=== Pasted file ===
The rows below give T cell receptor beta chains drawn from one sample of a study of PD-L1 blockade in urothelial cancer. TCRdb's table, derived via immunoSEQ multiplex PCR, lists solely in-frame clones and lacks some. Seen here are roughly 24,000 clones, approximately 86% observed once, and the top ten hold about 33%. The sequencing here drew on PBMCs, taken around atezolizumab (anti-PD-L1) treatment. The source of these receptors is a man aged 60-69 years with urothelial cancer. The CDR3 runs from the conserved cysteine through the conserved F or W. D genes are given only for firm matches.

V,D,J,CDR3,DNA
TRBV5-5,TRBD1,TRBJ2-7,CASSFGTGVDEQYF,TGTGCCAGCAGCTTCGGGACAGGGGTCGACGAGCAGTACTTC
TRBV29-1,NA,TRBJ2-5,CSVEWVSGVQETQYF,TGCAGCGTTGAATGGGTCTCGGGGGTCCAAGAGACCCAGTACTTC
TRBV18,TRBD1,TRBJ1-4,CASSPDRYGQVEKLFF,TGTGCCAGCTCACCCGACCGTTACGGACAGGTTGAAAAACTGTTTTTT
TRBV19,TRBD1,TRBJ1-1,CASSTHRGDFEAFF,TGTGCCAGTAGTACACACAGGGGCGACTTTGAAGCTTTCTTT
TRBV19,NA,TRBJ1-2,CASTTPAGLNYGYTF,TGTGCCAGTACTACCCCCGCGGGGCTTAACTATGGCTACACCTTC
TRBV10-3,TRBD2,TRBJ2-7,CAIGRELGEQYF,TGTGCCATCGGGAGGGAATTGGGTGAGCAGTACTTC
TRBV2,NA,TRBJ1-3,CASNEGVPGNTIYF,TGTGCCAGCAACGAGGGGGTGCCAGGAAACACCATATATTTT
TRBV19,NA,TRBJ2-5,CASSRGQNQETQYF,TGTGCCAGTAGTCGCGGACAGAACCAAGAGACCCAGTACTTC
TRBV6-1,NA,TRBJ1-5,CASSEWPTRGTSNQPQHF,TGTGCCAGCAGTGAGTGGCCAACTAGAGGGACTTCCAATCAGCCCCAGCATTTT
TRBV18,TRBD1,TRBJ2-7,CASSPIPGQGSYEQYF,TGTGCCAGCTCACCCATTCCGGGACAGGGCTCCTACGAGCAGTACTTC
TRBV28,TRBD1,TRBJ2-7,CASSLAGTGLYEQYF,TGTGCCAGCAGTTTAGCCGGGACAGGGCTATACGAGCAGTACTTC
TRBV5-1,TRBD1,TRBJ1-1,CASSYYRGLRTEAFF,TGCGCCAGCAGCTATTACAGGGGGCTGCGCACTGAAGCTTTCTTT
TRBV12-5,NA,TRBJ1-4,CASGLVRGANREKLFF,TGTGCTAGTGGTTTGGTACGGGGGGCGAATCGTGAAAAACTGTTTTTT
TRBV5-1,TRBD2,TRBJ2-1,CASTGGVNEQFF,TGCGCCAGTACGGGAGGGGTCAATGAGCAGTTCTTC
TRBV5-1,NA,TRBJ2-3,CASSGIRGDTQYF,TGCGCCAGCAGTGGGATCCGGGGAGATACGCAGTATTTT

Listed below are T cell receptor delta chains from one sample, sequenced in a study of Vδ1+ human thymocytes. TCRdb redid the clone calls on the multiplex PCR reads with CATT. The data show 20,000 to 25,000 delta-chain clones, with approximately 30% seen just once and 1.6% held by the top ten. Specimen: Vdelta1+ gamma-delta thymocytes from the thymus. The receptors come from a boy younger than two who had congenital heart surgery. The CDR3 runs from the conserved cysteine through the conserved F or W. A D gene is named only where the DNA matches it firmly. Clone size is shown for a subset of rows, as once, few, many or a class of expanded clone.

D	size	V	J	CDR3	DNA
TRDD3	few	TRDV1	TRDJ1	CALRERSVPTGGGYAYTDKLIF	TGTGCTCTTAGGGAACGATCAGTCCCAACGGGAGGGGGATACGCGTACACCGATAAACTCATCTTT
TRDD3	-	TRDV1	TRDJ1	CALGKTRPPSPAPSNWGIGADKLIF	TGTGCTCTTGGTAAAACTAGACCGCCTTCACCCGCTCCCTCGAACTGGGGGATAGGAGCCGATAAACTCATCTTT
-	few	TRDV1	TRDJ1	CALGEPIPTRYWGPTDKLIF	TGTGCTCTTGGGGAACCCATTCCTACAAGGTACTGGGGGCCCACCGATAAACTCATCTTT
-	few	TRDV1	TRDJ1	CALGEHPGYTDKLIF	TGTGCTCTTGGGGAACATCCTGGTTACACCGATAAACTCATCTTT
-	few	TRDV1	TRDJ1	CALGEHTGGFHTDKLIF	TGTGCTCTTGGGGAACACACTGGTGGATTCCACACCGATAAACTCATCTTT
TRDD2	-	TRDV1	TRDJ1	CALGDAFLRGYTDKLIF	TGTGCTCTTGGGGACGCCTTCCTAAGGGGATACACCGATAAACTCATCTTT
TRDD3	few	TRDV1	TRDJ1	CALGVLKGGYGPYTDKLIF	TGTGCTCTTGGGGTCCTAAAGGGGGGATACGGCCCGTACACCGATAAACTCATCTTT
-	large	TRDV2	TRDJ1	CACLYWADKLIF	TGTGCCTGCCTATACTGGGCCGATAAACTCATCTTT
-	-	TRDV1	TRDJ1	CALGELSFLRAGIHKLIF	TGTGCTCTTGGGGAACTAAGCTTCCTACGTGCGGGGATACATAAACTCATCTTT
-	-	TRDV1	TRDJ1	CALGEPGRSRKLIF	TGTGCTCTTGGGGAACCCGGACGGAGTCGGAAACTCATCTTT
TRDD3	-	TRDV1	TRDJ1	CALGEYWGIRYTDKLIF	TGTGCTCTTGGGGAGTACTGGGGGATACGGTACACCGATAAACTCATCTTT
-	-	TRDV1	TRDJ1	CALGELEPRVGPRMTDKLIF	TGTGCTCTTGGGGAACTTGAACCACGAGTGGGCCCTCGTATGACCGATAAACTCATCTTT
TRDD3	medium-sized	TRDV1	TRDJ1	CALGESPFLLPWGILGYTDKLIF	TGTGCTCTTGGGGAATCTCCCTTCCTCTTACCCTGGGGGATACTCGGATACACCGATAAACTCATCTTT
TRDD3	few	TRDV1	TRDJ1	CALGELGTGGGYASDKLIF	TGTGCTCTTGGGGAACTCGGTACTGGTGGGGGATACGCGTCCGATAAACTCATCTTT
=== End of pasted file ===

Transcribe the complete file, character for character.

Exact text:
The rows below give T cell receptor beta chains drawn from one sample of a study of PD-L1 blockade in urothelial cancer. TCRdb's table, derived via immunoSEQ multiplex PCR, lists solely in-frame clones and lacks some. Seen here are roughly 24,000 clones, approximately 86% observed once, and the top ten hold about 33%. The sequencing here drew on PBMCs, taken around atezolizumab (anti-PD-L1) treatment. The source of these receptors is a man aged 60-69 years with urothelial cancer. The CDR3 runs from the conserved cysteine through the conserved F or W. D genes are given only for firm matches.

V,D,J,CDR3,DNA
TRBV5-5,TRBD1,TRBJ2-7,CASSFGTGVDEQYF,TGTGCCAGCAGCTTCGGGACAGGGGTCGACGAGCAGTACTTC
TRBV29-1,NA,TRBJ2-5,CSVEWVSGVQETQYF,TGCAGCGTTGAATGGGTCTCGGGGGTCCAAGAGACCCAGTACTTC
TRBV18,TRBD1,TRBJ1-4,CASSPDRYGQVEKLFF,TGTGCCAGCTCACCCGACCGTTACGGACAGGTTGAAAAACTGTTTTTT
TRBV19,TRBD1,TRBJ1-1,CASSTHRGDFEAFF,TGTGCCAGTAGTACACACAGGGGCGACTTTGAAGCTTTCTTT
TRBV19,NA,TRBJ1-2,CASTTPAGLNYGYTF,TGTGCCAGTACTACCCCCGCGGGGCTTAACTATGGCTACACCTTC
TRBV10-3,TRBD2,TRBJ2-7,CAIGRELGEQYF,TGTGCCATCGGGAGGGAATTGGGTGAGCAGTACTTC
TRBV2,NA,TRBJ1-3,CASNEGVPGNTIYF,TGTGCCAGCAACGAGGGGGTGCCAGGAAACACCATATATTTT
TRBV19,NA,TRBJ2-5,CASSRGQNQETQYF,TGTGCCAGTAGTCGCGGACAGAACCAAGAGACCCAGTACTTC
TRBV6-1,NA,TRBJ1-5,CASSEWPTRGTSNQPQHF,TGTGCCAGCAGTGAGTGGCCAACTAGAGGGACTTCCAATCAGCCCCAGCATTTT
TRBV18,TRBD1,TRBJ2-7,CASSPIPGQGSYEQYF,TGTGCCAGCTCACCCATTCCGGGACAGGGCTCCTACGAGCAGTACTTC
TRBV28,TRBD1,TRBJ2-7,CASSLAGTGLYEQYF,TGTGCCAGCAGTTTAGCCGGGACAGGGCTATACGAGCAGTACTTC
TRBV5-1,TRBD1,TRBJ1-1,CASSYYRGLRTEAFF,TGCGCCAGCAGCTATTACAGGGGGCTGCGCACTGAAGCTTTCTTT
TRBV12-5,NA,TRBJ1-4,CASGLVRGANREKLFF,TGTGCTAGTGGTTTGGTACGGGGGGCGAATCGTGAAAAACTGTTTTTT
TRBV5-1,TRBD2,TRBJ2-1,CASTGGVNEQFF,TGCGCCAGTACGGGAGGGGTCAATGAGCAGTTCTTC
TRBV5-1,NA,TRBJ2-3,CASSGIRGDTQYF,TGCGCCAGCAGTGGGATCCGGGGAGATACGCAGTATTTT

Listed below are T cell receptor delta chains from one sample, sequenced in a study of Vδ1+ human thymocytes. TCRdb redid the clone calls on the multiplex PCR reads with CATT. The data show 20,000 to 25,000 delta-chain clones, with approximately 30% seen just once and 1.6% held by the top ten. Specimen: Vdelta1+ gamma-delta thymocytes from the thymus. The receptors come from a boy younger than two who had congenital heart surgery. The CDR3 runs from the conserved cysteine through the conserved F or W. A D gene is named only where the DNA matches it firmly. Clone size is shown for a subset of rows, as once, few, many or a class of expanded clone.

D	size	V	J	CDR3	DNA
TRDD3	few	TRDV1	TRDJ1	CALRERSVPTGGGYAYTDKLIF	TGTGCTCTTAGGGAACGATCAGTCCCAACGGGAGGGGGATACGCGTACACCGATAAACTCATCTTT
TRDD3	-	TRDV1	TRDJ1	CALGKTRPPSPAPSNWGIGADKLIF	TGTGCTCTTGGTAAAACTAGACCGCCTTCACCCGCTCCCTCGAACTGGGGGATAGGAGCCGATAAACTCATCTTT
-	few	TRDV1	TRDJ1	CALGEPIPTRYWGPTDKLIF	TGTGCTCTTGGGGAACCCATTCCTACAAGGTACTGGGGGCCCACCGATAAACTCATCTTT
-	few	TRDV1	TRDJ1	CALGEHPGYTDKLIF	TGTGCTCTTGGGGAACATCCTGGTTACACCGATAAACTCATCTTT
-	few	TRDV1	TRDJ1	CALGEHTGGFHTDKLIF	TGTGCTCTTGGGGAACACACTGGTGGATTCCACACCGATAAACTCATCTTT
TRDD2	-	TRDV1	TRDJ1	CALGDAFLRGYTDKLIF	TGTGCTCTTGGGGACGCCTTCCTAAGGGGATACACCGATAAACTCATCTTT
TRDD3	few	TRDV1	TRDJ1	CALGVLKGGYGPYTDKLIF	TGTGCTCTTGGGGTCCTAAAGGGGGGATACGGCCCGTACACCGATAAACTCATCTTT
-	large	TRDV2	TRDJ1	CACLYWADKLIF	TGTGCCTGCCTATACTGGGCCGATAAACTCATCTTT
-	-	TRDV1	TRDJ1	CALGELSFLRAGIHKLIF	TGTGCTCTTGGGGAACTAAGCTTCCTACGTGCGGGGATACATAAACTCATCTTT
-	-	TRDV1	TRDJ1	CALGEPGRSRKLIF	TGTGCTCTTGGGGAACCCGGACGGAGTCGGAAACTCATCTTT
TRDD3	-	TRDV1	TRDJ1	CALGEYWGIRYTDKLIF	TGTGCTCTTGGGGAGTACTGGGGGATACGGTACACCGATAAACTCATCTTT
-	-	TRDV1	TRDJ1	CALGELEPRVGPRMTDKLIF	TGTGCTCTTGGGGAACTTGAACCACGAGTGGGCCCTCGTATGACCGATAAACTCATCTTT
TRDD3	medium-sized	TRDV1	TRDJ1	CALGESPFLLPWGILGYTDKLIF	TGTGCTCTTGGGGAATCTCCCTTCCTCTTACCCTGGGGGATACTCGGATACACCGATAAACTCATCTTT
TRDD3	few	TRDV1	TRDJ1	CALGELGTGGGYASDKLIF	TGTGCTCTTGGGGAACTCGGTACTGGTGGGGGATACGCGTCCGATAAACTCATCTTT